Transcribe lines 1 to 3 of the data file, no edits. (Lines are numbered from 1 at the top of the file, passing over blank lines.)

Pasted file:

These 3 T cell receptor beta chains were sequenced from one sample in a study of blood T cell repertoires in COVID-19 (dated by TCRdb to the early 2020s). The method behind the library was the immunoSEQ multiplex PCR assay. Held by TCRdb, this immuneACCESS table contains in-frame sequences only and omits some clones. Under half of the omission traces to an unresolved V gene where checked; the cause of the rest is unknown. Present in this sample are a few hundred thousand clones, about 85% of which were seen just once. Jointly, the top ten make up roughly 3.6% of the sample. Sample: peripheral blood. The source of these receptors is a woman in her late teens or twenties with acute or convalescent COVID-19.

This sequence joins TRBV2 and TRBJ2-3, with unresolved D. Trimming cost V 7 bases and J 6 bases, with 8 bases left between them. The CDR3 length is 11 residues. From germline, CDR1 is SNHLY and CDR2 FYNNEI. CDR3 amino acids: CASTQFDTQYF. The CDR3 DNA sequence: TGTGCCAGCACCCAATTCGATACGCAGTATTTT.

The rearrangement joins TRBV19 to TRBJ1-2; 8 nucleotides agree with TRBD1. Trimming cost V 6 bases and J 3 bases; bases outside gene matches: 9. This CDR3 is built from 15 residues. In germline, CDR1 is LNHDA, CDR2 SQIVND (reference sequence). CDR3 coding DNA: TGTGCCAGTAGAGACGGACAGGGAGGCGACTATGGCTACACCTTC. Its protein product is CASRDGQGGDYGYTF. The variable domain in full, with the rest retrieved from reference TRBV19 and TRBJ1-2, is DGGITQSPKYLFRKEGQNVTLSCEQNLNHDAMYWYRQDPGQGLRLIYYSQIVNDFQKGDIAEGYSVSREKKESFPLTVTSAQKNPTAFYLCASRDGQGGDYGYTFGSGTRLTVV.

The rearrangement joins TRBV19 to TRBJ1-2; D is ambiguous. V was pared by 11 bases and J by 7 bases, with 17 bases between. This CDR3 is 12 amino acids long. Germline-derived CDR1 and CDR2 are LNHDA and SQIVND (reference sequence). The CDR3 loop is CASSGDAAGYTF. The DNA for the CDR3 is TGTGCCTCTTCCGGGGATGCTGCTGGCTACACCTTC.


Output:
These 3 T cell receptor beta chains were sequenced from one sample in a study of blood T cell repertoires in COVID-19 (dated by TCRdb to the early 2020s). The method behind the library was the immunoSEQ multiplex PCR assay. Held by TCRdb, this immuneACCESS table contains in-frame sequences only and omits some clones. Under half of the omission traces to an unresolved V gene where checked; the cause of the rest is unknown. Present in this sample are a few hundred thousand clones, about 85% of which were seen just once. Jointly, the top ten make up roughly 3.6% of the sample. Sample: peripheral blood. The source of these receptors is a woman in her late teens or twenties with acute or convalescent COVID-19.

This sequence joins TRBV2 and TRBJ2-3, with unresolved D. Trimming cost V 7 bases and J 6 bases, with 8 bases left between them. The CDR3 length is 11 residues. From germline, CDR1 is SNHLY and CDR2 FYNNEI. CDR3 amino acids: CASTQFDTQYF. The CDR3 DNA sequence: TGTGCCAGCACCCAATTCGATACGCAGTATTTT.

The rearrangement joins TRBV19 to TRBJ1-2; 8 nucleotides agree with TRBD1. Trimming cost V 6 bases and J 3 bases; bases outside gene matches: 9. This CDR3 is built from 15 residues. In germline, CDR1 is LNHDA, CDR2 SQIVND (reference sequence). CDR3 coding DNA: TGTGCCAGTAGAGACGGACAGGGAGGCGACTATGGCTACACCTTC. Its protein product is CASRDGQGGDYGYTF. The variable domain in full, with the rest retrieved from reference TRBV19 and TRBJ1-2, is DGGITQSPKYLFRKEGQNVTLSCEQNLNHDAMYWYRQDPGQGLRLIYYSQIVNDFQKGDIAEGYSVSREKKESFPLTVTSAQKNPTAFYLCASRDGQGGDYGYTFGSGTRLTVV.